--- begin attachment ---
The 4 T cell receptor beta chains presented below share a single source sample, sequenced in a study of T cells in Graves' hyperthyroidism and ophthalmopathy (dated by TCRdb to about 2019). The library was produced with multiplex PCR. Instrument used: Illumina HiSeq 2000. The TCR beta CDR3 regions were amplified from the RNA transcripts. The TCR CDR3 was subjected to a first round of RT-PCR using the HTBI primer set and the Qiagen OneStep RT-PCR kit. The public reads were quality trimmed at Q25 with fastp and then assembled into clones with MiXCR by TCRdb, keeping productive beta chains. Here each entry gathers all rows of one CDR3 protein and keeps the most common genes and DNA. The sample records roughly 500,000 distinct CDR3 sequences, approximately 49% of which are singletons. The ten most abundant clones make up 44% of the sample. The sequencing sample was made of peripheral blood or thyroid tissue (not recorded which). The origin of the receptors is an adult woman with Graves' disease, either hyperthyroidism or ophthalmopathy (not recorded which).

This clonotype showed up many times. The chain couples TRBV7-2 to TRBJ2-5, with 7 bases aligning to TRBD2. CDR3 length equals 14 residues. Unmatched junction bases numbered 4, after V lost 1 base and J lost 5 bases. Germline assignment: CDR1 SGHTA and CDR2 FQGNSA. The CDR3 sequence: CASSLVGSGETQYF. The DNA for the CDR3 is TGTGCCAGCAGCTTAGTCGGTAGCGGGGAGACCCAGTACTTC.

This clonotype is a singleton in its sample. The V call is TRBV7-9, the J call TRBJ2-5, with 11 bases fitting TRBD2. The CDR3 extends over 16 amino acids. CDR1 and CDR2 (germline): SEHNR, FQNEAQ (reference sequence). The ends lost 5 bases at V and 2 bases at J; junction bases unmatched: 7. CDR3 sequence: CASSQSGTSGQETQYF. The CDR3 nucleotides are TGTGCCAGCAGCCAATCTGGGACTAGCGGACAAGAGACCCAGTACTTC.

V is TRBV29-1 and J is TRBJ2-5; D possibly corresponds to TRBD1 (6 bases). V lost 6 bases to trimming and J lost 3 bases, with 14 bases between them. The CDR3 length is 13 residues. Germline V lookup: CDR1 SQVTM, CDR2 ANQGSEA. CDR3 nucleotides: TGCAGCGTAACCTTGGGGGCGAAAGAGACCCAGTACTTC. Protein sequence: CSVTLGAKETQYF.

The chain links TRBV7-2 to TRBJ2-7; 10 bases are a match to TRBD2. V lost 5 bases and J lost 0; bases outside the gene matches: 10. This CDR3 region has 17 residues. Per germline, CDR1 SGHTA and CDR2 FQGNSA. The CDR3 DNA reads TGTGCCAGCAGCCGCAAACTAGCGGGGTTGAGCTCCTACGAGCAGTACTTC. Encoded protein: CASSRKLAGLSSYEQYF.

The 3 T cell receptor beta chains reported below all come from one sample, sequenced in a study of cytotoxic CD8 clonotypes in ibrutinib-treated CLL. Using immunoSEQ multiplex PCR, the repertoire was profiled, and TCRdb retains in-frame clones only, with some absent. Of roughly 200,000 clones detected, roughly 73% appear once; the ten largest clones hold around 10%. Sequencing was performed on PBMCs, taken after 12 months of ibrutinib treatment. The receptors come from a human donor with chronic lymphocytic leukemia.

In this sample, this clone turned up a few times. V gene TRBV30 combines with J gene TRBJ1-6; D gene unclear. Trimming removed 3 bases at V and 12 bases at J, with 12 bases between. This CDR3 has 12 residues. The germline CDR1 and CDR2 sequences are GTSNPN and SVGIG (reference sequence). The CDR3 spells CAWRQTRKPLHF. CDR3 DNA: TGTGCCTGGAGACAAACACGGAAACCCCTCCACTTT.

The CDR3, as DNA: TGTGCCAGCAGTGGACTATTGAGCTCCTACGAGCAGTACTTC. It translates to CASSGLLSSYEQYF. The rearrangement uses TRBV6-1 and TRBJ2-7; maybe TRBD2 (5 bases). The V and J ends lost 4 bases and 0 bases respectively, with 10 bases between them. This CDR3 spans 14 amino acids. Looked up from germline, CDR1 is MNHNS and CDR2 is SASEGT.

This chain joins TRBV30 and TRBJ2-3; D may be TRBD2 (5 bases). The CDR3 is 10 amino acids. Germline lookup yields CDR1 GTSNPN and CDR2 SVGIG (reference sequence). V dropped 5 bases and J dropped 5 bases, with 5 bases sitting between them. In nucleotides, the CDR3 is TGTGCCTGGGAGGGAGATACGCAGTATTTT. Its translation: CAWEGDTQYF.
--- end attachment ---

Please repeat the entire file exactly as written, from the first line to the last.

The 4 T cell receptor beta chains presented below share a single source sample, sequenced in a study of T cells in Graves' hyperthyroidism and ophthalmopathy (dated by TCRdb to about 2019). The library was produced with multiplex PCR. Instrument used: Illumina HiSeq 2000. The TCR beta CDR3 regions were amplified from the RNA transcripts. The TCR CDR3 was subjected to a first round of RT-PCR using the HTBI primer set and the Qiagen OneStep RT-PCR kit. The public reads were quality trimmed at Q25 with fastp and then assembled into clones with MiXCR by TCRdb, keeping productive beta chains. Here each entry gathers all rows of one CDR3 protein and keeps the most common genes and DNA. The sample records roughly 500,000 distinct CDR3 sequences, approximately 49% of which are singletons. The ten most abundant clones make up 44% of the sample. The sequencing sample was made of peripheral blood or thyroid tissue (not recorded which). The origin of the receptors is an adult woman with Graves' disease, either hyperthyroidism or ophthalmopathy (not recorded which).

This clonotype showed up many times. The chain couples TRBV7-2 to TRBJ2-5, with 7 bases aligning to TRBD2. CDR3 length equals 14 residues. Unmatched junction bases numbered 4, after V lost 1 base and J lost 5 bases. Germline assignment: CDR1 SGHTA and CDR2 FQGNSA. The CDR3 sequence: CASSLVGSGETQYF. The DNA for the CDR3 is TGTGCCAGCAGCTTAGTCGGTAGCGGGGAGACCCAGTACTTC.

This clonotype is a singleton in its sample. The V call is TRBV7-9, the J call TRBJ2-5, with 11 bases fitting TRBD2. The CDR3 extends over 16 amino acids. CDR1 and CDR2 (germline): SEHNR, FQNEAQ (reference sequence). The ends lost 5 bases at V and 2 bases at J; junction bases unmatched: 7. CDR3 sequence: CASSQSGTSGQETQYF. The CDR3 nucleotides are TGTGCCAGCAGCCAATCTGGGACTAGCGGACAAGAGACCCAGTACTTC.

V is TRBV29-1 and J is TRBJ2-5; D possibly corresponds to TRBD1 (6 bases). V lost 6 bases to trimming and J lost 3 bases, with 14 bases between them. The CDR3 length is 13 residues. Germline V lookup: CDR1 SQVTM, CDR2 ANQGSEA. CDR3 nucleotides: TGCAGCGTAACCTTGGGGGCGAAAGAGACCCAGTACTTC. Protein sequence: CSVTLGAKETQYF.

The chain links TRBV7-2 to TRBJ2-7; 10 bases are a match to TRBD2. V lost 5 bases and J lost 0; bases outside the gene matches: 10. This CDR3 region has 17 residues. Per germline, CDR1 SGHTA and CDR2 FQGNSA. The CDR3 DNA reads TGTGCCAGCAGCCGCAAACTAGCGGGGTTGAGCTCCTACGAGCAGTACTTC. Encoded protein: CASSRKLAGLSSYEQYF.

The 3 T cell receptor beta chains reported below all come from one sample, sequenced in a study of cytotoxic CD8 clonotypes in ibrutinib-treated CLL. Using immunoSEQ multiplex PCR, the repertoire was profiled, and TCRdb retains in-frame clones only, with some absent. Of roughly 200,000 clones detected, roughly 73% appear once; the ten largest clones hold around 10%. Sequencing was performed on PBMCs, taken after 12 months of ibrutinib treatment. The receptors come from a human donor with chronic lymphocytic leukemia.

In this sample, this clone turned up a few times. V gene TRBV30 combines with J gene TRBJ1-6; D gene unclear. Trimming removed 3 bases at V and 12 bases at J, with 12 bases between. This CDR3 has 12 residues. The germline CDR1 and CDR2 sequences are GTSNPN and SVGIG (reference sequence). The CDR3 spells CAWRQTRKPLHF. CDR3 DNA: TGTGCCTGGAGACAAACACGGAAACCCCTCCACTTT.

The CDR3, as DNA: TGTGCCAGCAGTGGACTATTGAGCTCCTACGAGCAGTACTTC. It translates to CASSGLLSSYEQYF. The rearrangement uses TRBV6-1 and TRBJ2-7; maybe TRBD2 (5 bases). The V and J ends lost 4 bases and 0 bases respectively, with 10 bases between them. This CDR3 spans 14 amino acids. Looked up from germline, CDR1 is MNHNS and CDR2 is SASEGT.

This chain joins TRBV30 and TRBJ2-3; D may be TRBD2 (5 bases). The CDR3 is 10 amino acids. Germline lookup yields CDR1 GTSNPN and CDR2 SVGIG (reference sequence). V dropped 5 bases and J dropped 5 bases, with 5 bases sitting between them. In nucleotides, the CDR3 is TGTGCCTGGGAGGGAGATACGCAGTATTTT. Its translation: CAWEGDTQYF.